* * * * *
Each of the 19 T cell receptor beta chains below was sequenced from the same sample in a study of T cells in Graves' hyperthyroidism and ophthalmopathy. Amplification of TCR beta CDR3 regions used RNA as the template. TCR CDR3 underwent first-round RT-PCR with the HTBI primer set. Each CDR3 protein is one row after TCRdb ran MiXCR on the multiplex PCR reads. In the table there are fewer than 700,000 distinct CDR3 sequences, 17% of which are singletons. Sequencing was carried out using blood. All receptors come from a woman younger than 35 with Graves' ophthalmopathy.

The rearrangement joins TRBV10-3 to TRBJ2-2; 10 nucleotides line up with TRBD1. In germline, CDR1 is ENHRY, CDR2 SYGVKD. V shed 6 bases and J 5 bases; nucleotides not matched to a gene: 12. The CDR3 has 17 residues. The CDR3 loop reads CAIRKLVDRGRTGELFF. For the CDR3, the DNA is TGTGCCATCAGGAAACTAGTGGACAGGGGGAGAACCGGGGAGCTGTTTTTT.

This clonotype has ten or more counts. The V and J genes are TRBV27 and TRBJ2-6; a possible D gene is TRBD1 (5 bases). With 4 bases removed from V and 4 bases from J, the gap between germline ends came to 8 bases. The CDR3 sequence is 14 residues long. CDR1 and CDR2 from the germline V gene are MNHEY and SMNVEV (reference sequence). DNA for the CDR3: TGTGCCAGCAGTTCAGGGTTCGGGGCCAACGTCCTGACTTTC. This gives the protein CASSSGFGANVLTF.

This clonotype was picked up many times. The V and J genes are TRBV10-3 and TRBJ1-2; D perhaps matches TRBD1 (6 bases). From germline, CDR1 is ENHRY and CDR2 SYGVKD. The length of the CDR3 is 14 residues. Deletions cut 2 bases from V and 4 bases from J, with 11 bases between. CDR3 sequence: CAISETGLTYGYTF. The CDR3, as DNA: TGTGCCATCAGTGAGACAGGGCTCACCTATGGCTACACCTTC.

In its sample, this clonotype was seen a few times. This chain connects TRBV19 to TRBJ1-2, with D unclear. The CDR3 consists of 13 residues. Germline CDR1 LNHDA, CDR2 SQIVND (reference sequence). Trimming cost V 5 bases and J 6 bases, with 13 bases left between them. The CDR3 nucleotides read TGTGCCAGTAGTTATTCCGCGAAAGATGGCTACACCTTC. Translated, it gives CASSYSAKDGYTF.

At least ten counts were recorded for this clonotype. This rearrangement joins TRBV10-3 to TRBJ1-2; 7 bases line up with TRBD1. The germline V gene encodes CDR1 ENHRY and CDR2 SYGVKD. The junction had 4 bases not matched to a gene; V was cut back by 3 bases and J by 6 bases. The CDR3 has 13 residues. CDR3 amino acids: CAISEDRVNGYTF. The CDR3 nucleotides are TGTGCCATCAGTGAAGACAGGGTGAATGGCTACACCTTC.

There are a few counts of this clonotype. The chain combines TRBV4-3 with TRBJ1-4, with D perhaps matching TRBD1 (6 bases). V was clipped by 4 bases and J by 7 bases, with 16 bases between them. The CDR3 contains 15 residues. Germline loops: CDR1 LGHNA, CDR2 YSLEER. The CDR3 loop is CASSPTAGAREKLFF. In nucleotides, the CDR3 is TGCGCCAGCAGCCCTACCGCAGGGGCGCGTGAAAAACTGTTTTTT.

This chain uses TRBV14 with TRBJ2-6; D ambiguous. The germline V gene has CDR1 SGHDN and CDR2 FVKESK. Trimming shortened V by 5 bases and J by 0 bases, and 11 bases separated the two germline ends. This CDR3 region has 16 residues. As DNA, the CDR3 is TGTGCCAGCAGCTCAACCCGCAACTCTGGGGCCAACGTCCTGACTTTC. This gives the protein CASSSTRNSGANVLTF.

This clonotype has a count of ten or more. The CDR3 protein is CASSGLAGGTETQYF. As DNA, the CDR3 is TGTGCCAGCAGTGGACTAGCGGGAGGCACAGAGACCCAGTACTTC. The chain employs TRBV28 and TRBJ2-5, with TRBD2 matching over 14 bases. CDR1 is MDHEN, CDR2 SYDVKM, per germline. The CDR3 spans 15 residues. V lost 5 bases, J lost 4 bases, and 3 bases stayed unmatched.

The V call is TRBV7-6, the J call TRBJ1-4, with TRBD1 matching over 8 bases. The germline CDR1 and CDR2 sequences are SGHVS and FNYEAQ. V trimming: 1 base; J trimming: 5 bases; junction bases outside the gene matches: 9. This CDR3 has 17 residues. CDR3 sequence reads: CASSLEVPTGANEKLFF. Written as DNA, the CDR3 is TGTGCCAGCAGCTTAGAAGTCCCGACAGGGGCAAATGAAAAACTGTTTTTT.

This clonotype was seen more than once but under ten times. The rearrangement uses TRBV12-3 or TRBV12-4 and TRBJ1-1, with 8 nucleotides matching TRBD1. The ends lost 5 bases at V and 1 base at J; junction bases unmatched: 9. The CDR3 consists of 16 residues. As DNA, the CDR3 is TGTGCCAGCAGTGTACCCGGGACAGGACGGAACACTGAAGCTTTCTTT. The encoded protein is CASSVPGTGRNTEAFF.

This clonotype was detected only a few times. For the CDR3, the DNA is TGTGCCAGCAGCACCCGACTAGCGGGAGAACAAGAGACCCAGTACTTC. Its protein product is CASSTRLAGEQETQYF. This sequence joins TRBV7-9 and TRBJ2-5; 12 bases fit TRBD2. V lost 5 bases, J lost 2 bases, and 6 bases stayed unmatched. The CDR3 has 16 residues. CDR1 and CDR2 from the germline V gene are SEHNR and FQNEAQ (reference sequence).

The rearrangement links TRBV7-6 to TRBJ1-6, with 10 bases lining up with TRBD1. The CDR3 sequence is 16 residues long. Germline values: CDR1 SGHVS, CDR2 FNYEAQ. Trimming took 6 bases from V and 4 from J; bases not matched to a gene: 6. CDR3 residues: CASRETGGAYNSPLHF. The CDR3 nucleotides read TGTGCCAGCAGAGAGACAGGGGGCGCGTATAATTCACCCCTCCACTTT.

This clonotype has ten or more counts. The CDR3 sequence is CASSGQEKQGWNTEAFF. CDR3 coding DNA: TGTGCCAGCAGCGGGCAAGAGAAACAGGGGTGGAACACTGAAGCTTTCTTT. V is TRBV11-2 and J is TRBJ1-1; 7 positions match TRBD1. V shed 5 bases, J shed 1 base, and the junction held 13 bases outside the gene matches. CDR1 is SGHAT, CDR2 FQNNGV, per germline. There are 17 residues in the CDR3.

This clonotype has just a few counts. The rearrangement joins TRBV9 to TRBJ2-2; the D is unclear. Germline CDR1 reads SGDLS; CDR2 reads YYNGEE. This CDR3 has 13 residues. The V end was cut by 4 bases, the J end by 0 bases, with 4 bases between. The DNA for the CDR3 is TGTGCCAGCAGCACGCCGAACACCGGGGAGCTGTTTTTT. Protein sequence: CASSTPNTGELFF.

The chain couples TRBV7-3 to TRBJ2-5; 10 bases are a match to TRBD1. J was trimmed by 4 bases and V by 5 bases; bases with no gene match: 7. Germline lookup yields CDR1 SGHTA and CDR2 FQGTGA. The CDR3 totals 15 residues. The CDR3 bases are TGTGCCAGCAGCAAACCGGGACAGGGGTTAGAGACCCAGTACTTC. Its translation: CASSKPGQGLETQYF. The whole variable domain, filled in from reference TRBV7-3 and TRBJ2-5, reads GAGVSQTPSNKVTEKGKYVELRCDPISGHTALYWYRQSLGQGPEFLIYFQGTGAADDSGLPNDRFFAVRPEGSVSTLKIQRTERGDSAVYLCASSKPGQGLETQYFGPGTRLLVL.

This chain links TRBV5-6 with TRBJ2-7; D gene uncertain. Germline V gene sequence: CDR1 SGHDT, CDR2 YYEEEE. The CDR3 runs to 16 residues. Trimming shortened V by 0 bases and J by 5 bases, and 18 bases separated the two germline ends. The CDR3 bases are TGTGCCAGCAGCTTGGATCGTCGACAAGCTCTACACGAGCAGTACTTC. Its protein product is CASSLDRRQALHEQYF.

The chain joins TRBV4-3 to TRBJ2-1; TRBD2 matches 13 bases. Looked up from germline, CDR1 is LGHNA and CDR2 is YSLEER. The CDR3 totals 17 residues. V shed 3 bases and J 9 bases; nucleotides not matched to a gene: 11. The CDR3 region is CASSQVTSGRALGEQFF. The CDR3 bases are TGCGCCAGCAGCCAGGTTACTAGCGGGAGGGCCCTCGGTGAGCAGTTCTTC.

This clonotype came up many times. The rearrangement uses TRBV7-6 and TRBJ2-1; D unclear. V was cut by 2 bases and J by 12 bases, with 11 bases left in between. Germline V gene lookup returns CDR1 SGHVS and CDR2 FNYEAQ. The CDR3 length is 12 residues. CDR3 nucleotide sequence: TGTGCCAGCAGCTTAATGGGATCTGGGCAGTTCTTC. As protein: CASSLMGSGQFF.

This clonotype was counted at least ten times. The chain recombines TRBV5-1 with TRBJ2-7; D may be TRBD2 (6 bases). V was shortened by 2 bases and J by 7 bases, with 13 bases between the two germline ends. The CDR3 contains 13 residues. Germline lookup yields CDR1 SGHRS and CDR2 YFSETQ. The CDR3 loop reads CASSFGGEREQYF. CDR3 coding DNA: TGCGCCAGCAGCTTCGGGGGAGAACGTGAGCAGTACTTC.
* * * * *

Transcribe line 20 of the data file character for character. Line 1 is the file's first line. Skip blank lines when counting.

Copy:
This clonotype was counted at least ten times. The chain recombines TRBV5-1 with TRBJ2-7; D may be TRBD2 (6 bases). V was shortened by 2 bases and J by 7 bases, with 13 bases between the two germline ends. The CDR3 contains 13 residues. Germline lookup yields CDR1 SGHRS and CDR2 YFSETQ. The CDR3 loop reads CASSFGGEREQYF. CDR3 coding DNA: TGCGCCAGCAGCTTCGGGGGAGAACGTGAGCAGTACTTC.